Memories Of Matchbox Cars At Hackney Museum

By Liza Laws | 14 April 2004
Shows a photograph of lots of different Matchbox cars on shelves. They all have a number tag.

Photo: by 1966 Lesney were selling 100 million Matchbox cars per year. Courtesy Hackney Museum.

Liza Laws took a trip down memory lane at Hackney Museum.

Matchbox Memories is an exhibition at Hackney Museum, running until August 28.

This exhibition should provoke a wide range of emotions for a huge number of people, particularly residents of Hackney, where Matchbox cars were made for decades.

According to museum staff, people have even travelled from as far as New Zealand to see the show.

It all started in 1947 when two school friends, Leslie Smith and Rodney Smith, combined their Christian names to create Lesney Products. Their intention was to make die cast products for industrial use. By 1949, the company had moved to a factory in Hackney.

It was not long before the third member, John (Jack) Odell joined the company as a specialist engineer and it was he who invented the first Matchbox toy. The company started experimenting with toys when the demand for industrial products was slow.

Shows a black and white photograph of two men, Jack Odell and Leslie Smith, standing at the end of a long table covered in Matchbox cars.

Photo: Leslie Smith was one of the co-founders, but it was not until engineer Jack Odell joined the company that it produced its first toy. Courtesy of Hackney Museum.

The exhibition speaks volumes about the success the company had after it switched its attention from industrial products to toy cars.

On one of the museum’s walls, there is a large, clear timeline explaining the highs and lows of the company, from when it began to when it was taken over.

In the centre of the room, there is a glass case full of Matchbox cars. Lesney were selling 100 million Matchbox cars per year by 1966 - a success which got the company into the Guinness Book of Records and provided Leslie Smith and Jack Odell with OBE's.

Shows a photograph of a box, like a matchbox. On the box is a picture of a red car on a yellow background with the words 'Matchbox Series' written at the top.

Photo: Matchbox cars were sold to Woolworths in boxes of 12 for a bargain price making the toys available to a larger market. Courtesy of Hackney Museum.

Keith Smith, 46, from Romford was happy to see the exhibition. He said, "it has brought back so many happy memories of my childhood. I went to the factory on a careers visit in 1970 and it was absolutely lovely."

On the walls around the room are vivid and lively murals painted by local artist, May Ayres. She has captured working life at the factory and made it look like a happy and fun place to be. It is easy to imagine the benefits of having a job there.

Shows a photograph of the former Lesneys factory at night. It is lit up and there is a river running in front of it.

Photo: the former Lesney factory at night. The plant opened in the borough in 1949. Courtesy of Hackney Museum.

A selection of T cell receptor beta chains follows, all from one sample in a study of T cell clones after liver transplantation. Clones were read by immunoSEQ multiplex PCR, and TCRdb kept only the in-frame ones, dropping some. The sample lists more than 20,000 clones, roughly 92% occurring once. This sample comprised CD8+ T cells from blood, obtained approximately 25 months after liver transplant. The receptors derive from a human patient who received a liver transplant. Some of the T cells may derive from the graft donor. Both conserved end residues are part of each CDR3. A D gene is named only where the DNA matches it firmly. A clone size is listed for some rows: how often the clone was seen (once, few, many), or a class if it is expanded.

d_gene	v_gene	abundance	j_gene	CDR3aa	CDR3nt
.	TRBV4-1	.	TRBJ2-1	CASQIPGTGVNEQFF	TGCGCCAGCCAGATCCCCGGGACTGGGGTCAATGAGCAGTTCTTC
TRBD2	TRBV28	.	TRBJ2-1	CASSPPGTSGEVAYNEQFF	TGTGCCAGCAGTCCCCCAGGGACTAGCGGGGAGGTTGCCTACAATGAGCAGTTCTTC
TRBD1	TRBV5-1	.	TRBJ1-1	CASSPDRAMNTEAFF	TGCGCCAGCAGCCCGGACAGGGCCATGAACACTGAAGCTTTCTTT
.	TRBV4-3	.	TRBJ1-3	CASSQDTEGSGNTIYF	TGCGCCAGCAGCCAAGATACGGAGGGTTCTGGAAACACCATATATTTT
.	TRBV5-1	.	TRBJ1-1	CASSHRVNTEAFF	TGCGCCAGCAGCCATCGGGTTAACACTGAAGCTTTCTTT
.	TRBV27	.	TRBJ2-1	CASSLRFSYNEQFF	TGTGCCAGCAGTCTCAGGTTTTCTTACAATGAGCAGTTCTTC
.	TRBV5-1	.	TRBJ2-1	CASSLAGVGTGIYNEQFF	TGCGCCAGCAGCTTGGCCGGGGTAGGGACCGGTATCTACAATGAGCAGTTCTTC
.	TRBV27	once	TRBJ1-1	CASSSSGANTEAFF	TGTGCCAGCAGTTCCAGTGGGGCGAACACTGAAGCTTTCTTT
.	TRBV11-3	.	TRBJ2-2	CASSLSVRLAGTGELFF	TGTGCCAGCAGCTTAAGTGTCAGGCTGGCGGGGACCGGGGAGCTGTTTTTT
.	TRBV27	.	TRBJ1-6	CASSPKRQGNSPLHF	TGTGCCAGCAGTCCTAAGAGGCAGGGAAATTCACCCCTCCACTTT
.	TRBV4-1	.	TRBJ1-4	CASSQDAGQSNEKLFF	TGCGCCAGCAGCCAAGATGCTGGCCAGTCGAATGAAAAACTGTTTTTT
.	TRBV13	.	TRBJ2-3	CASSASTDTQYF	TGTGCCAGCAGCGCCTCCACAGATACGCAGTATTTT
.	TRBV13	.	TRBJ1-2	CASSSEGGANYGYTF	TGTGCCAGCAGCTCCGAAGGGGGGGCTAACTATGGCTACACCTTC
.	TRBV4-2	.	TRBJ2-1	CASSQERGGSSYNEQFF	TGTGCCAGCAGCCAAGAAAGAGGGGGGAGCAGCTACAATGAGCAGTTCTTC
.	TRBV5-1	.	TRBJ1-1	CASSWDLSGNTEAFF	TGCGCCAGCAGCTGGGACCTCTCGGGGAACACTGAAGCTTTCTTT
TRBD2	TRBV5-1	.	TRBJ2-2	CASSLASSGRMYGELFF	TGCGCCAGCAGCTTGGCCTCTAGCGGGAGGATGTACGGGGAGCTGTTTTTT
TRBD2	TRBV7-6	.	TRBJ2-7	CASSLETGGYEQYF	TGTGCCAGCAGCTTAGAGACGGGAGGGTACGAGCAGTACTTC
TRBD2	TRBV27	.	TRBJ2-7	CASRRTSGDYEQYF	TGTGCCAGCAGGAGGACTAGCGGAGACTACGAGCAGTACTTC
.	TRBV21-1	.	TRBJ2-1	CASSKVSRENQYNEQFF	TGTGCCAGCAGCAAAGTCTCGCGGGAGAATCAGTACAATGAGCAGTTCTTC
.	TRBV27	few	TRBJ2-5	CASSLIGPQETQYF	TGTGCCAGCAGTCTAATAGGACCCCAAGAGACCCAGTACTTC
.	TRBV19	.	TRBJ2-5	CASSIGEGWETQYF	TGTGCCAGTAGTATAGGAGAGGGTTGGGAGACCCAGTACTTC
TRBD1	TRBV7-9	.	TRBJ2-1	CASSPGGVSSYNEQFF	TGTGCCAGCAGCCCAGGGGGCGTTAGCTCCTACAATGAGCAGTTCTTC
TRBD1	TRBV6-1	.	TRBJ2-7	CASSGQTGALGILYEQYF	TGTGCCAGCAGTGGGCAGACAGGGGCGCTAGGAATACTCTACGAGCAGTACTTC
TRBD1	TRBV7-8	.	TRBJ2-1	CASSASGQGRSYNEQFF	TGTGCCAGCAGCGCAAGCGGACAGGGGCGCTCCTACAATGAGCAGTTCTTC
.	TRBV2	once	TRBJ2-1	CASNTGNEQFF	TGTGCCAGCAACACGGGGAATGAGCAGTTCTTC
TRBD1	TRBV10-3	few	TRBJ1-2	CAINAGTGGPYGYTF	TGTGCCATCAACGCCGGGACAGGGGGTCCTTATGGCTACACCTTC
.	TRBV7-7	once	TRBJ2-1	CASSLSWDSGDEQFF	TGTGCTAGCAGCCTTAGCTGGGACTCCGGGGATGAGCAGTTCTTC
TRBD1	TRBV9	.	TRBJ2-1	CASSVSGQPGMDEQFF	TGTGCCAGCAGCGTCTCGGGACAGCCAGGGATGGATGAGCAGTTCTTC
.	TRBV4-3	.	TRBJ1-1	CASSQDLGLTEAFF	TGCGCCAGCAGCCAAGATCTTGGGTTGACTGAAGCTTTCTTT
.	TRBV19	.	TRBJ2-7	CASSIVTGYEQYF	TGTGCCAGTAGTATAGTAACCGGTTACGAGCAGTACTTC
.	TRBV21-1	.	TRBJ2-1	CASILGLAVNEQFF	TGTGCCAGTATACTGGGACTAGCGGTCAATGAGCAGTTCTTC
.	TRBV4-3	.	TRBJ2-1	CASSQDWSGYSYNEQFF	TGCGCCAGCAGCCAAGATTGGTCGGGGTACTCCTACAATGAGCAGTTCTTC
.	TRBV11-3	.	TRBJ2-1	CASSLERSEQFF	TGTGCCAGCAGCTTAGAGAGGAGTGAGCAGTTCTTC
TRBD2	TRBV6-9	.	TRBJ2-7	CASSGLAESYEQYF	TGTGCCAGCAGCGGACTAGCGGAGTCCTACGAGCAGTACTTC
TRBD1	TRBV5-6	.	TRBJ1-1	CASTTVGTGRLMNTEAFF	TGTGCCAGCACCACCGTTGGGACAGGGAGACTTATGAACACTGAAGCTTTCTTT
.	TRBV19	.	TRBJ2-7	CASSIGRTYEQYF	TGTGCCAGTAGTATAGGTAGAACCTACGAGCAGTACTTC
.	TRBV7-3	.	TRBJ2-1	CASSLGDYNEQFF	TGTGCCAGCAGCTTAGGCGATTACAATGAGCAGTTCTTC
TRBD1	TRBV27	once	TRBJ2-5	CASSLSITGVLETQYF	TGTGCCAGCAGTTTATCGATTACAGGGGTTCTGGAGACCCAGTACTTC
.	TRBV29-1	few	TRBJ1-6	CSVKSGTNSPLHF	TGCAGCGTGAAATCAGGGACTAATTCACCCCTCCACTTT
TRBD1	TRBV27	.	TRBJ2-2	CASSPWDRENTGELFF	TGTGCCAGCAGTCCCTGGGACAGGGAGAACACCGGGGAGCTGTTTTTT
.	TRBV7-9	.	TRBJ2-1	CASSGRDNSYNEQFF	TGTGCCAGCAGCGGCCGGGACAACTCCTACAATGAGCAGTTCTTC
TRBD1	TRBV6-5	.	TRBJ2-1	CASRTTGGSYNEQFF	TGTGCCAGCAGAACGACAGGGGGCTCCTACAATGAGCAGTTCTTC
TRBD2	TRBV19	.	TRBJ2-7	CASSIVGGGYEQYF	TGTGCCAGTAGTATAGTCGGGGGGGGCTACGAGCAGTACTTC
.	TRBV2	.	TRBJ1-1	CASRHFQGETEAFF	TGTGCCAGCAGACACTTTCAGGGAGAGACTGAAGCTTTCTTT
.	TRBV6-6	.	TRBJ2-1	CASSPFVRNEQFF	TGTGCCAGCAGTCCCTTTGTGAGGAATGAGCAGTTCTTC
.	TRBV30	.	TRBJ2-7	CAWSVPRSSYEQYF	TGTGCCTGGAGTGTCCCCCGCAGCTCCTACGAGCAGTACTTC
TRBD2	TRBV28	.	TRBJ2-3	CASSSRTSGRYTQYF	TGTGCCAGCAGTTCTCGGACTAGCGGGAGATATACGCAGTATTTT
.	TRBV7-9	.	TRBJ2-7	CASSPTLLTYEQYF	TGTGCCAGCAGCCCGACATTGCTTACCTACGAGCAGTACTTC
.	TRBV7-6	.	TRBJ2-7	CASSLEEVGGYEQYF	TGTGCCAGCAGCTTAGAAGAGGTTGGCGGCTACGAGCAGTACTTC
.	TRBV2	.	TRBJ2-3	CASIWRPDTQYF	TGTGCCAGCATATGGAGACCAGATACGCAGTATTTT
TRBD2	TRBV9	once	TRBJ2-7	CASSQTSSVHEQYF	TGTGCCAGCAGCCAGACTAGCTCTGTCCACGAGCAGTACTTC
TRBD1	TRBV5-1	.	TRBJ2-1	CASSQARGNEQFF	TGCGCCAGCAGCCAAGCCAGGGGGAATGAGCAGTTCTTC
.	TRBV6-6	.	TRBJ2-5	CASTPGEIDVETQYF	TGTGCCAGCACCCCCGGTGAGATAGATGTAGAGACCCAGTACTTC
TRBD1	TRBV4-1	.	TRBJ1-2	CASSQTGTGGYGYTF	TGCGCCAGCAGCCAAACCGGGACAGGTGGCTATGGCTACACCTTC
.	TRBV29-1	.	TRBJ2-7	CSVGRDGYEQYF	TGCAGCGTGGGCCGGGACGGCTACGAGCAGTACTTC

Erica Davies, Head of Hackney Museum said, "there are no official archives of Lesney: these have come from a collector. We have made an oral archive and focused on the community around Hackney, recording the memories of the factory workers. It was such an important part of Hackney."

There are two screens in the room, playing filmed interviews of local people who worked in the factory. It is moving and amazing what a huge impact one company can have on a community. There is a sound dome suspended from the ceiling opposite one screen and when you stand directly below it, it seems as though the people on the screen are addressing you personally.

Hackney Museum’s Helena Wetterberg made the films. "She advertised in the Hackney Gazette and also on the Matchbox websites," explained Erica. "She had a good response and went to people's homes and listened to their stories."

Shows a photograph of a matchbox version of the Queen's golden carriage. It is being pulled by eight white horses with guards, dressed in red, riding them.

Photo: Lesney made Matchbox Toys between 1952 and 1982. Courtesy of Hackney Museum.

Listening to the employees, they are all enthusiastic about their old employers and go into great detail about life in the factory, about their jobs, what they did and how they did it. It would seem that Lesney were very good employers who really looked after their staff.

Simon Goff, visiting the exhibition, listened to the entire film and was touched by the words he heard. "It’s a sad story of urban decline," he said.

"People lost their jobs, they were bought out and production was too expensive. It must have been a real blow to the local community - they employed 3000 people. I think it's great that now they are honouring a company that brought pride to Hackney."

That is exactly what the exhibition highlights, the pride of Hackney. Yes, it is a sad story, but also a happy one because it created so many memories for so many people.

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